§ Mr. John Patten
Finding accommodation for homeless people is primarily the responsibility of local authorities under part III of the Housing Act 1985. The Government are, however, assisting the provision of temporary hostel places for the homeless in various ways, including in particular the widely welcomed new provision through the Housing Corporation.
§ Mr. Alton
Given that, in reply to an earlier question, the Secretary of State queried the use of waiting lists as a guide to the number of homeless people, will he dispute the figures provided by Shelter that show that up to 100,000 people will present themselves as homeless this year, and that, by summer, no temporary hostel accommodation will be available for homeless people in London? As the Minister just said that he thinks that more temporary accommodation should be made available, what will he do about it? Does he agree that the problem has been compounded by encouraging young people to become a nation of Dick Whittingtons, to leave the great northern cities, to travel to London and find that the streets are not paved with jobs? They end up living in cardboard cities in conditions that are nothing but undignified.
§ Mr. Patten
We recently announced the funding of a major programme of analysis into the causes of homelessness by the Birmingham university centre for urban and regional studies. It has been widely welcomed by all lobbying bodies involved, including Shelter. That 859 programme will help to shed some light on the first of the four questions that the hon. Gentleman asked. I shall make a couple of other observations on his other questions if I may.
§ Mr. Speaker
Order. The Minister should answer, but I ask for single questions, otherwise it is unfair to other hon. Members.
§ Mr. Patten
That is precisely why I asked for your permission, Mr. Speaker, to answer the last three questions. I did not want to see any unfairness to the hon. Gentleman. The hon. Gentleman is well aware that in his own area of Liverpool there is no need for anyone to be homeless because there are about 8,000 empty council properties in Liverpool alone.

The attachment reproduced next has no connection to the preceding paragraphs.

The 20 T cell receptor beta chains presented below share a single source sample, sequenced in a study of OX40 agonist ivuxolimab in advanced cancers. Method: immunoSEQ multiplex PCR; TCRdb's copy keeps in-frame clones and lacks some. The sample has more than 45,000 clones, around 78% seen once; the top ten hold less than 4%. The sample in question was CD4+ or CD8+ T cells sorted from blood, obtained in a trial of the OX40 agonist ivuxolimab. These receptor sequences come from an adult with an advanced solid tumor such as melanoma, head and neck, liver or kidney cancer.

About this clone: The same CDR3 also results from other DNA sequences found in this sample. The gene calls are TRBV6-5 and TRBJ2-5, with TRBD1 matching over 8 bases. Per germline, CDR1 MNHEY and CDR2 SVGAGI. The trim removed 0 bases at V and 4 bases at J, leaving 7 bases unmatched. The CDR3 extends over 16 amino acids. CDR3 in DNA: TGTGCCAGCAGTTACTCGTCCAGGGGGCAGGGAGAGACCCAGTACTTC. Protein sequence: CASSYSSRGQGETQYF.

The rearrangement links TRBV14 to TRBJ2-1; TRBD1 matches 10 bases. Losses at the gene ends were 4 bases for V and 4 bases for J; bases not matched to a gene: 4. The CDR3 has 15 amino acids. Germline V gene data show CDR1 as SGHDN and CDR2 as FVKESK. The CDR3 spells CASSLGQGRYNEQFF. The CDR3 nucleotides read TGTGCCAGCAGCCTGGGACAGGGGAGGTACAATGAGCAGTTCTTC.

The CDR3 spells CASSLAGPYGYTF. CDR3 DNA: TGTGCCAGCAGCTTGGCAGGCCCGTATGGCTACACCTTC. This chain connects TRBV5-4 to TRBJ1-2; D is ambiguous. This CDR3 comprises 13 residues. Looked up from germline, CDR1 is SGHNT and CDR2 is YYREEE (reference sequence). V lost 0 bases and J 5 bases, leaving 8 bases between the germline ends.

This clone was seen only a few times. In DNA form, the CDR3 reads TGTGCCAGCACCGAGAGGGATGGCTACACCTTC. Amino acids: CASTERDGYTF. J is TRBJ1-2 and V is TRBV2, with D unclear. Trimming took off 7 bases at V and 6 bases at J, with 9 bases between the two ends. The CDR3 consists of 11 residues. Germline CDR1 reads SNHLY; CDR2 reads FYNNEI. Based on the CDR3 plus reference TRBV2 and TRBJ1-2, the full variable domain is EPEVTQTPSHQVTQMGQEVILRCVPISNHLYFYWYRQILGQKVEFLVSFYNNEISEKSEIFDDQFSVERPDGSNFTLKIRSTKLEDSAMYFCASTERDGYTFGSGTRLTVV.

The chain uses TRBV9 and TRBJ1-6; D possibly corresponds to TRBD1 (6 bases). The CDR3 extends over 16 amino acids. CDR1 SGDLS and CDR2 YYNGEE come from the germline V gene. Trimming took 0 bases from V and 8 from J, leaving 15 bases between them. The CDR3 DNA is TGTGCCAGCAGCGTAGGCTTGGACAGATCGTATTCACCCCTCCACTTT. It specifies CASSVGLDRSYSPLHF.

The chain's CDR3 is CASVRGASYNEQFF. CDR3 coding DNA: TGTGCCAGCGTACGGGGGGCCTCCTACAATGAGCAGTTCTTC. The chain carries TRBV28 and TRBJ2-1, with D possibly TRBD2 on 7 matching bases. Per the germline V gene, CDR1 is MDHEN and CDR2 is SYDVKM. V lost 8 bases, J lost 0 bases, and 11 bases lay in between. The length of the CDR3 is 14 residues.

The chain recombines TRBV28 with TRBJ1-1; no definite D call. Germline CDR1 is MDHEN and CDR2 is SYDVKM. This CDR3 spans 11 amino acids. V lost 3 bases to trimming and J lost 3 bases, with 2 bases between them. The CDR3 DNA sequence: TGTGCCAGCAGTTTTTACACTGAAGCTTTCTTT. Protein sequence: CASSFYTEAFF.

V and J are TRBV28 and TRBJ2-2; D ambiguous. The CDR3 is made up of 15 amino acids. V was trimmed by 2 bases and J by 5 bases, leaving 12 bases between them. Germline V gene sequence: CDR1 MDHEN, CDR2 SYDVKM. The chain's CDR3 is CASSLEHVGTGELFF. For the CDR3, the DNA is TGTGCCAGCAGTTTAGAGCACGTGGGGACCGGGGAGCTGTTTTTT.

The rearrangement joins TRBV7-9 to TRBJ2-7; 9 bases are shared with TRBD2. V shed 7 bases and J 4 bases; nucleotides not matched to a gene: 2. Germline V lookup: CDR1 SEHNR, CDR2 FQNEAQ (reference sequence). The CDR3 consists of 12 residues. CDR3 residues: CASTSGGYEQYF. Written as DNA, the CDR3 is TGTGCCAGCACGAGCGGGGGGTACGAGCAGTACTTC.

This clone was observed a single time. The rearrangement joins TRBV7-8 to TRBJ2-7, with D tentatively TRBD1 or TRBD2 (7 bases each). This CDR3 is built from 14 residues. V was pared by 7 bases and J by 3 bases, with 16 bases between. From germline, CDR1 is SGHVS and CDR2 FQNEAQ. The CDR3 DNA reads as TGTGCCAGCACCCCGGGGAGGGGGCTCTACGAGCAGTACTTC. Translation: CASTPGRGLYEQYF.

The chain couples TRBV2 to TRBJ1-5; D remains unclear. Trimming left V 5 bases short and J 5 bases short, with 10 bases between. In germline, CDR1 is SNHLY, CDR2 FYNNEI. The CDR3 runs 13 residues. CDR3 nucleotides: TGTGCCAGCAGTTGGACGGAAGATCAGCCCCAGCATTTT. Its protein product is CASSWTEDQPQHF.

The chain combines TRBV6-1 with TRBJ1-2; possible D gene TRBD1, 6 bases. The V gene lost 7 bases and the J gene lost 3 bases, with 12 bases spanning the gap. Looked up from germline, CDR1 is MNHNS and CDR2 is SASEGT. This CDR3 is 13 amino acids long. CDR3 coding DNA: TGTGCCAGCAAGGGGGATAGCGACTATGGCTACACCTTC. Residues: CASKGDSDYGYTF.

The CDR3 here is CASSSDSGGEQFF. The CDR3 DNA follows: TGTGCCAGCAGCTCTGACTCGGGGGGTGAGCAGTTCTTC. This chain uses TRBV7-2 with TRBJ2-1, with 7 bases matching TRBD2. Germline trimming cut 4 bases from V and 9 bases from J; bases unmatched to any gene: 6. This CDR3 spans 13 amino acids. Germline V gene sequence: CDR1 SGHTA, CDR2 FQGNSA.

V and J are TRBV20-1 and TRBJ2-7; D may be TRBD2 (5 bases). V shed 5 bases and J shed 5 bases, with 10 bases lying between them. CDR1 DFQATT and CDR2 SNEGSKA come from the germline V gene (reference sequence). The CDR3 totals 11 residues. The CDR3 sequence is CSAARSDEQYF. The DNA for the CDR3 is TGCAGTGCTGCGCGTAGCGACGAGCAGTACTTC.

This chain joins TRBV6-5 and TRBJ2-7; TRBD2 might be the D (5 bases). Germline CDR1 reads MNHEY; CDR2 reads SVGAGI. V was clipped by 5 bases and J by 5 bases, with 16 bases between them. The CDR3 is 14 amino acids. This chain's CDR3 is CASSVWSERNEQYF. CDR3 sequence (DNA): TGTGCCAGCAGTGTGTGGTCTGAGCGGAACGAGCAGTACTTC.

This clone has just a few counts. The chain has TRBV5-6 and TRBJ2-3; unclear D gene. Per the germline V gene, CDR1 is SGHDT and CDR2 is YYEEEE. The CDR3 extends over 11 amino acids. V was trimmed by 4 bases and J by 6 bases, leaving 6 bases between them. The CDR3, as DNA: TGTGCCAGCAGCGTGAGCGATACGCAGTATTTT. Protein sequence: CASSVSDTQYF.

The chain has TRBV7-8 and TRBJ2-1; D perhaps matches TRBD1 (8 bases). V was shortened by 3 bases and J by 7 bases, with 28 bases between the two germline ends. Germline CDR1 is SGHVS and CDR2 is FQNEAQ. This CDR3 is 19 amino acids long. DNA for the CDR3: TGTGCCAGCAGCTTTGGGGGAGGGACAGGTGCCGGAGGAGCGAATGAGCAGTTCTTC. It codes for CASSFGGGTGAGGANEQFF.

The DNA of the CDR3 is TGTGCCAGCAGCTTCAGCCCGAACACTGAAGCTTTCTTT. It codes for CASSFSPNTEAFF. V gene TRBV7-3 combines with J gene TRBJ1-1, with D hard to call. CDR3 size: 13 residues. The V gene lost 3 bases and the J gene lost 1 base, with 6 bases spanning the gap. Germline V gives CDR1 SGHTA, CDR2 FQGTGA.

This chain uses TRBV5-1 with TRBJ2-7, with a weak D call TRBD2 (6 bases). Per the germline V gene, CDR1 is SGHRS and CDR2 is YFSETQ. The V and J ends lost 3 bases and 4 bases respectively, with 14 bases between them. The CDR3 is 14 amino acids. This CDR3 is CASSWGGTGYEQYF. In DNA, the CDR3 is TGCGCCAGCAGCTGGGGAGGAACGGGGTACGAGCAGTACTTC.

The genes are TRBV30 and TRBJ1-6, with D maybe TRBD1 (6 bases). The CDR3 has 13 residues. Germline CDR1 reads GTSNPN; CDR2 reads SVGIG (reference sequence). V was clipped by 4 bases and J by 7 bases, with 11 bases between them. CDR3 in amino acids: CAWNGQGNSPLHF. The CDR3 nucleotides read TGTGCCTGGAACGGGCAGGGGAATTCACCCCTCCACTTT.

§ Mr. Nicholas Winterton
Does my hon. Friend accept that the best way to solve the problem of homelessness is not to provide more hostel accommodation—to take up points raised earlier during Question Time — but to bring about amendments to the rent legislation to bring on to the market the private rented units that are currently available but which private landlords cannot afford to put on to the market, and to bring forward public accommodation in the ownership of local authorities which, with rehabilitation, could he made available? Therefore, will he make more money available for the rehabilitation of public housing and amend the rent legislation?
§ Mr. Patten
My hon. Friend has given us a lot of food for thought. The private rented sector could provide considerable amounts of accommodation through refurbishment to house the homeless. It is exactly co-operation with the private sector, through the Housing Corporation to which we are looking to try to fund additional temporary hostels for the homeless which will be so important in placing people in permanent accommodation.
§ Mr. Rooker
I reiterate to the Minister the offer made by my hon. Friend the Member for Copeland (Dr. Cunningham) that if he comprehensively operates in all three areas, we shall do all that we can to facilitate the matter. It is a scandal. Does it worry him that there have been press reports in the past couple of weeks that 40-bedroom hotels in London which changed hands for £750,000 three years ago, are now changing hands for several millions of pounds. It means that the owners can clean up at the expense of the taxpayer and the ratepayer by using three hotels for bed and breakfast accommodation? The Minister cannot ignore that scandal any longer.
§ Mr. Patten
It is precisley for that reason that my right hon. Friend the Secretary of State made available to the Housing Corporation enough money to bring in between £50 million and £70 million of investment in hostel accommodation, largely in London, which will make the use of bed and breakfast accommodation unnecessary. That is precisely my right hon. Friend's policy.